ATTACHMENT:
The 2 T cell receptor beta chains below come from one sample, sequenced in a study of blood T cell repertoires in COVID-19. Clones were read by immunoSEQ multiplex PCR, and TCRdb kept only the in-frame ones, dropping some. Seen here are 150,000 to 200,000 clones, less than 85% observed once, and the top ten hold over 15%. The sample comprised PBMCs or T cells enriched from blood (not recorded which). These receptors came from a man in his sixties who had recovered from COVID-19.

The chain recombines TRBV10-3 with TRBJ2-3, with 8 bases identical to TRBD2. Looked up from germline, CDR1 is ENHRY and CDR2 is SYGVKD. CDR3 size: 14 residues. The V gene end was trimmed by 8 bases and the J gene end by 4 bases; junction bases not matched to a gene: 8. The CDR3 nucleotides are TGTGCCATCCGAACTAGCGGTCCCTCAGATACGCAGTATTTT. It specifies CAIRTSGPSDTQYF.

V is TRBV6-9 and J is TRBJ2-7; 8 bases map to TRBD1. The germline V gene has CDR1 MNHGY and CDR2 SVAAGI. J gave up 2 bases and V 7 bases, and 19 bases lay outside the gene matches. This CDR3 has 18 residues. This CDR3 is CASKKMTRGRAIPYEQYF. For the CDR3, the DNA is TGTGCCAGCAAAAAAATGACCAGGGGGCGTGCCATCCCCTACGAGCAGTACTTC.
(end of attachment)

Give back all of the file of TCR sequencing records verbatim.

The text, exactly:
The 2 T cell receptor beta chains below come from one sample, sequenced in a study of blood T cell repertoires in COVID-19. Clones were read by immunoSEQ multiplex PCR, and TCRdb kept only the in-frame ones, dropping some. Seen here are 150,000 to 200,000 clones, less than 85% observed once, and the top ten hold over 15%. The sample comprised PBMCs or T cells enriched from blood (not recorded which). These receptors came from a man in his sixties who had recovered from COVID-19.

The chain recombines TRBV10-3 with TRBJ2-3, with 8 bases identical to TRBD2. Looked up from germline, CDR1 is ENHRY and CDR2 is SYGVKD. CDR3 size: 14 residues. The V gene end was trimmed by 8 bases and the J gene end by 4 bases; junction bases not matched to a gene: 8. The CDR3 nucleotides are TGTGCCATCCGAACTAGCGGTCCCTCAGATACGCAGTATTTT. It specifies CAIRTSGPSDTQYF.

V is TRBV6-9 and J is TRBJ2-7; 8 bases map to TRBD1. The germline V gene has CDR1 MNHGY and CDR2 SVAAGI. J gave up 2 bases and V 7 bases, and 19 bases lay outside the gene matches. This CDR3 has 18 residues. This CDR3 is CASKKMTRGRAIPYEQYF. For the CDR3, the DNA is TGTGCCAGCAAAAAAATGACCAGGGGGCGTGCCATCCCCTACGAGCAGTACTTC.